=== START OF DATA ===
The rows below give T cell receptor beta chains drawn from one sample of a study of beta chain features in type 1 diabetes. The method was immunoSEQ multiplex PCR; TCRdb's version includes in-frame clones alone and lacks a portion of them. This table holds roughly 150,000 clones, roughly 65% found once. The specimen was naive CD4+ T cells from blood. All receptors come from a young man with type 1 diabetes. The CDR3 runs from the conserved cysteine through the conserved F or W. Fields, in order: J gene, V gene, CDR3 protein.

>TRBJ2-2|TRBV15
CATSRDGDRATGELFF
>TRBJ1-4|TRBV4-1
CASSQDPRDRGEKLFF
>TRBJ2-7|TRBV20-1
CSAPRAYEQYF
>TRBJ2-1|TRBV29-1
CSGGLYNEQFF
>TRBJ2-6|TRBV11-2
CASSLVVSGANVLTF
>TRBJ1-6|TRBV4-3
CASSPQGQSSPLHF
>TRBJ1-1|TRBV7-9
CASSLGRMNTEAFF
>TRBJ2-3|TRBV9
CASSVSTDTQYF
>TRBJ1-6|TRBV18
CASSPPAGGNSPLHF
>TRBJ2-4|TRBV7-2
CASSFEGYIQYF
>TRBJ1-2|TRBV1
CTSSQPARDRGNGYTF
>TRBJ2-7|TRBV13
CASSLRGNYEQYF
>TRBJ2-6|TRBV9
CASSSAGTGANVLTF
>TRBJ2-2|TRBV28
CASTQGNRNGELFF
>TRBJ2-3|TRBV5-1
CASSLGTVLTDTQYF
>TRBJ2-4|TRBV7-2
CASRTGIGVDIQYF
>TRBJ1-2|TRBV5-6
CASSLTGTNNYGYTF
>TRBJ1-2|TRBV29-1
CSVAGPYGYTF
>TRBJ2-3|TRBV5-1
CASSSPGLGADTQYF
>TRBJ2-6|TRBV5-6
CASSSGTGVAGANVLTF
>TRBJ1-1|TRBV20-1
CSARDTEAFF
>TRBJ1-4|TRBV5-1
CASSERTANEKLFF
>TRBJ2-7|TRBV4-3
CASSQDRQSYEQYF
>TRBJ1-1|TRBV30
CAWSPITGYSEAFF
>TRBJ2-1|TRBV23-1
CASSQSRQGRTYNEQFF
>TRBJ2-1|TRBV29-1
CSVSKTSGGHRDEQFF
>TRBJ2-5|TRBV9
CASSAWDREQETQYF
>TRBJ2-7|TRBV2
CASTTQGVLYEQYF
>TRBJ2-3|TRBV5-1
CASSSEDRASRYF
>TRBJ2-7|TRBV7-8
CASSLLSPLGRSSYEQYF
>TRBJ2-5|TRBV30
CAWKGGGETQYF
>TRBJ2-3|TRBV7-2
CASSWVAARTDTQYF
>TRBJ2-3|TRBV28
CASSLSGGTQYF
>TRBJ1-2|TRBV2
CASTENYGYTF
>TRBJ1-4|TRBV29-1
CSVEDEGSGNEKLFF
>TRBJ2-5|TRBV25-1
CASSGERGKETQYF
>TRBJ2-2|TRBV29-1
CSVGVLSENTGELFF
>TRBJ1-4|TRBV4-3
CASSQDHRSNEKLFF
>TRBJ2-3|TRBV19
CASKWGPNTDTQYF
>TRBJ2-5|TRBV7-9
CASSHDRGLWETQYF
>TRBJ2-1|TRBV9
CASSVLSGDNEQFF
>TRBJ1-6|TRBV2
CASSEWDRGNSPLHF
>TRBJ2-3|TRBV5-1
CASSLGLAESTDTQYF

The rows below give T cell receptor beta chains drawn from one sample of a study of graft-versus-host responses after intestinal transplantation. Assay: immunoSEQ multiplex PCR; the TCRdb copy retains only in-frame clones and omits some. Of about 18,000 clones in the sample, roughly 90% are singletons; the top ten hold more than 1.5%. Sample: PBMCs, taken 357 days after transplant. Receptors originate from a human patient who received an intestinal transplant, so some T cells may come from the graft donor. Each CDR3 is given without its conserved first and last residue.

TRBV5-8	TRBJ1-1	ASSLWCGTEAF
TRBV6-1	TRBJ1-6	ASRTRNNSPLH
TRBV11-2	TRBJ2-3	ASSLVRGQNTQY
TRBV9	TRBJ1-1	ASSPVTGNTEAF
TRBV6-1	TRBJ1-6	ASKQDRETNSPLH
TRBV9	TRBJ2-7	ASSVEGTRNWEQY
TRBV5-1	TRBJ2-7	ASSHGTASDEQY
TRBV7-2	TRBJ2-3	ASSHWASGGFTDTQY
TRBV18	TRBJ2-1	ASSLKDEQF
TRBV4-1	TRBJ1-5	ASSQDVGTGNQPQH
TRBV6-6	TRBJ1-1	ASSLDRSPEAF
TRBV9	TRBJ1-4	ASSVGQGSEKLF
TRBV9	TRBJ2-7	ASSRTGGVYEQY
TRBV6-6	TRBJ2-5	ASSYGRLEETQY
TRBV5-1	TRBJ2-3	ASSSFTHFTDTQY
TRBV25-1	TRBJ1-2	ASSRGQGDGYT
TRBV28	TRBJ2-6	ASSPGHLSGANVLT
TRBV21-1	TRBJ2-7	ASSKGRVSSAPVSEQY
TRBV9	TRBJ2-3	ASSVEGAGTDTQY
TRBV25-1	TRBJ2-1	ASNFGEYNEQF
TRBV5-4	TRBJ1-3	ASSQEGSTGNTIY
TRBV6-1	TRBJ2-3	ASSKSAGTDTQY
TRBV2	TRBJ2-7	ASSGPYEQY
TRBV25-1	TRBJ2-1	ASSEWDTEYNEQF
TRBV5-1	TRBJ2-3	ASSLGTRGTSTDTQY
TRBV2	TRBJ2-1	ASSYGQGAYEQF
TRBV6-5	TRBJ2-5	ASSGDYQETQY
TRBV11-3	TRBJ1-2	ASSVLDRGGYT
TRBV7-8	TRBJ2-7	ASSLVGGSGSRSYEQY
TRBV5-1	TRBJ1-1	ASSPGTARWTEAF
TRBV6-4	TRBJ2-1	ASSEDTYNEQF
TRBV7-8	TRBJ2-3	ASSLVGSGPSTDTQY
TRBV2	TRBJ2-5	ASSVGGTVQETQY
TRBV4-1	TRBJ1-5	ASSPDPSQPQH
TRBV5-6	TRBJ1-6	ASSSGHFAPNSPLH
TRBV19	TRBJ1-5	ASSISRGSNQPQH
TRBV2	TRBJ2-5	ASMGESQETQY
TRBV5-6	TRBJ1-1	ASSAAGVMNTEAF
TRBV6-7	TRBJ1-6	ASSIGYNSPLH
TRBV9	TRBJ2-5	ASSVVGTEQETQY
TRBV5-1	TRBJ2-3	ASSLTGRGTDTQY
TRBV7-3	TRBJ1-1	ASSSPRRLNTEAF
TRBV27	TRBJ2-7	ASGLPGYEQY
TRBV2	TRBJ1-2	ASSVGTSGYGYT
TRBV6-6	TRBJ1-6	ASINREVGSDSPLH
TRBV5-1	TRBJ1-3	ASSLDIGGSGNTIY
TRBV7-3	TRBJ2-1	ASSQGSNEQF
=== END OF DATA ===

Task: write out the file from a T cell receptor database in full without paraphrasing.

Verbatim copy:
The rows below give T cell receptor beta chains drawn from one sample of a study of beta chain features in type 1 diabetes. The method was immunoSEQ multiplex PCR; TCRdb's version includes in-frame clones alone and lacks a portion of them. This table holds roughly 150,000 clones, roughly 65% found once. The specimen was naive CD4+ T cells from blood. All receptors come from a young man with type 1 diabetes. The CDR3 runs from the conserved cysteine through the conserved F or W. Fields, in order: J gene, V gene, CDR3 protein.

>TRBJ2-2|TRBV15
CATSRDGDRATGELFF
>TRBJ1-4|TRBV4-1
CASSQDPRDRGEKLFF
>TRBJ2-7|TRBV20-1
CSAPRAYEQYF
>TRBJ2-1|TRBV29-1
CSGGLYNEQFF
>TRBJ2-6|TRBV11-2
CASSLVVSGANVLTF
>TRBJ1-6|TRBV4-3
CASSPQGQSSPLHF
>TRBJ1-1|TRBV7-9
CASSLGRMNTEAFF
>TRBJ2-3|TRBV9
CASSVSTDTQYF
>TRBJ1-6|TRBV18
CASSPPAGGNSPLHF
>TRBJ2-4|TRBV7-2
CASSFEGYIQYF
>TRBJ1-2|TRBV1
CTSSQPARDRGNGYTF
>TRBJ2-7|TRBV13
CASSLRGNYEQYF
>TRBJ2-6|TRBV9
CASSSAGTGANVLTF
>TRBJ2-2|TRBV28
CASTQGNRNGELFF
>TRBJ2-3|TRBV5-1
CASSLGTVLTDTQYF
>TRBJ2-4|TRBV7-2
CASRTGIGVDIQYF
>TRBJ1-2|TRBV5-6
CASSLTGTNNYGYTF
>TRBJ1-2|TRBV29-1
CSVAGPYGYTF
>TRBJ2-3|TRBV5-1
CASSSPGLGADTQYF
>TRBJ2-6|TRBV5-6
CASSSGTGVAGANVLTF
>TRBJ1-1|TRBV20-1
CSARDTEAFF
>TRBJ1-4|TRBV5-1
CASSERTANEKLFF
>TRBJ2-7|TRBV4-3
CASSQDRQSYEQYF
>TRBJ1-1|TRBV30
CAWSPITGYSEAFF
>TRBJ2-1|TRBV23-1
CASSQSRQGRTYNEQFF
>TRBJ2-1|TRBV29-1
CSVSKTSGGHRDEQFF
>TRBJ2-5|TRBV9
CASSAWDREQETQYF
>TRBJ2-7|TRBV2
CASTTQGVLYEQYF
>TRBJ2-3|TRBV5-1
CASSSEDRASRYF
>TRBJ2-7|TRBV7-8
CASSLLSPLGRSSYEQYF
>TRBJ2-5|TRBV30
CAWKGGGETQYF
>TRBJ2-3|TRBV7-2
CASSWVAARTDTQYF
>TRBJ2-3|TRBV28
CASSLSGGTQYF
>TRBJ1-2|TRBV2
CASTENYGYTF
>TRBJ1-4|TRBV29-1
CSVEDEGSGNEKLFF
>TRBJ2-5|TRBV25-1
CASSGERGKETQYF
>TRBJ2-2|TRBV29-1
CSVGVLSENTGELFF
>TRBJ1-4|TRBV4-3
CASSQDHRSNEKLFF
>TRBJ2-3|TRBV19
CASKWGPNTDTQYF
>TRBJ2-5|TRBV7-9
CASSHDRGLWETQYF
>TRBJ2-1|TRBV9
CASSVLSGDNEQFF
>TRBJ1-6|TRBV2
CASSEWDRGNSPLHF
>TRBJ2-3|TRBV5-1
CASSLGLAESTDTQYF

The rows below give T cell receptor beta chains drawn from one sample of a study of graft-versus-host responses after intestinal transplantation. Assay: immunoSEQ multiplex PCR; the TCRdb copy retains only in-frame clones and omits some. Of about 18,000 clones in the sample, roughly 90% are singletons; the top ten hold more than 1.5%. Sample: PBMCs, taken 357 days after transplant. Receptors originate from a human patient who received an intestinal transplant, so some T cells may come from the graft donor. Each CDR3 is given without its conserved first and last residue.

TRBV5-8	TRBJ1-1	ASSLWCGTEAF
TRBV6-1	TRBJ1-6	ASRTRNNSPLH
TRBV11-2	TRBJ2-3	ASSLVRGQNTQY
TRBV9	TRBJ1-1	ASSPVTGNTEAF
TRBV6-1	TRBJ1-6	ASKQDRETNSPLH
TRBV9	TRBJ2-7	ASSVEGTRNWEQY
TRBV5-1	TRBJ2-7	ASSHGTASDEQY
TRBV7-2	TRBJ2-3	ASSHWASGGFTDTQY
TRBV18	TRBJ2-1	ASSLKDEQF
TRBV4-1	TRBJ1-5	ASSQDVGTGNQPQH
TRBV6-6	TRBJ1-1	ASSLDRSPEAF
TRBV9	TRBJ1-4	ASSVGQGSEKLF
TRBV9	TRBJ2-7	ASSRTGGVYEQY
TRBV6-6	TRBJ2-5	ASSYGRLEETQY
TRBV5-1	TRBJ2-3	ASSSFTHFTDTQY
TRBV25-1	TRBJ1-2	ASSRGQGDGYT
TRBV28	TRBJ2-6	ASSPGHLSGANVLT
TRBV21-1	TRBJ2-7	ASSKGRVSSAPVSEQY
TRBV9	TRBJ2-3	ASSVEGAGTDTQY
TRBV25-1	TRBJ2-1	ASNFGEYNEQF
TRBV5-4	TRBJ1-3	ASSQEGSTGNTIY
TRBV6-1	TRBJ2-3	ASSKSAGTDTQY
TRBV2	TRBJ2-7	ASSGPYEQY
TRBV25-1	TRBJ2-1	ASSEWDTEYNEQF
TRBV5-1	TRBJ2-3	ASSLGTRGTSTDTQY
TRBV2	TRBJ2-1	ASSYGQGAYEQF
TRBV6-5	TRBJ2-5	ASSGDYQETQY
TRBV11-3	TRBJ1-2	ASSVLDRGGYT
TRBV7-8	TRBJ2-7	ASSLVGGSGSRSYEQY
TRBV5-1	TRBJ1-1	ASSPGTARWTEAF
TRBV6-4	TRBJ2-1	ASSEDTYNEQF
TRBV7-8	TRBJ2-3	ASSLVGSGPSTDTQY
TRBV2	TRBJ2-5	ASSVGGTVQETQY
TRBV4-1	TRBJ1-5	ASSPDPSQPQH
TRBV5-6	TRBJ1-6	ASSSGHFAPNSPLH
TRBV19	TRBJ1-5	ASSISRGSNQPQH
TRBV2	TRBJ2-5	ASMGESQETQY
TRBV5-6	TRBJ1-1	ASSAAGVMNTEAF
TRBV6-7	TRBJ1-6	ASSIGYNSPLH
TRBV9	TRBJ2-5	ASSVVGTEQETQY
TRBV5-1	TRBJ2-3	ASSLTGRGTDTQY
TRBV7-3	TRBJ1-1	ASSSPRRLNTEAF
TRBV27	TRBJ2-7	ASGLPGYEQY
TRBV2	TRBJ1-2	ASSVGTSGYGYT
TRBV6-6	TRBJ1-6	ASINREVGSDSPLH
TRBV5-1	TRBJ1-3	ASSLDIGGSGNTIY
TRBV7-3	TRBJ2-1	ASSQGSNEQF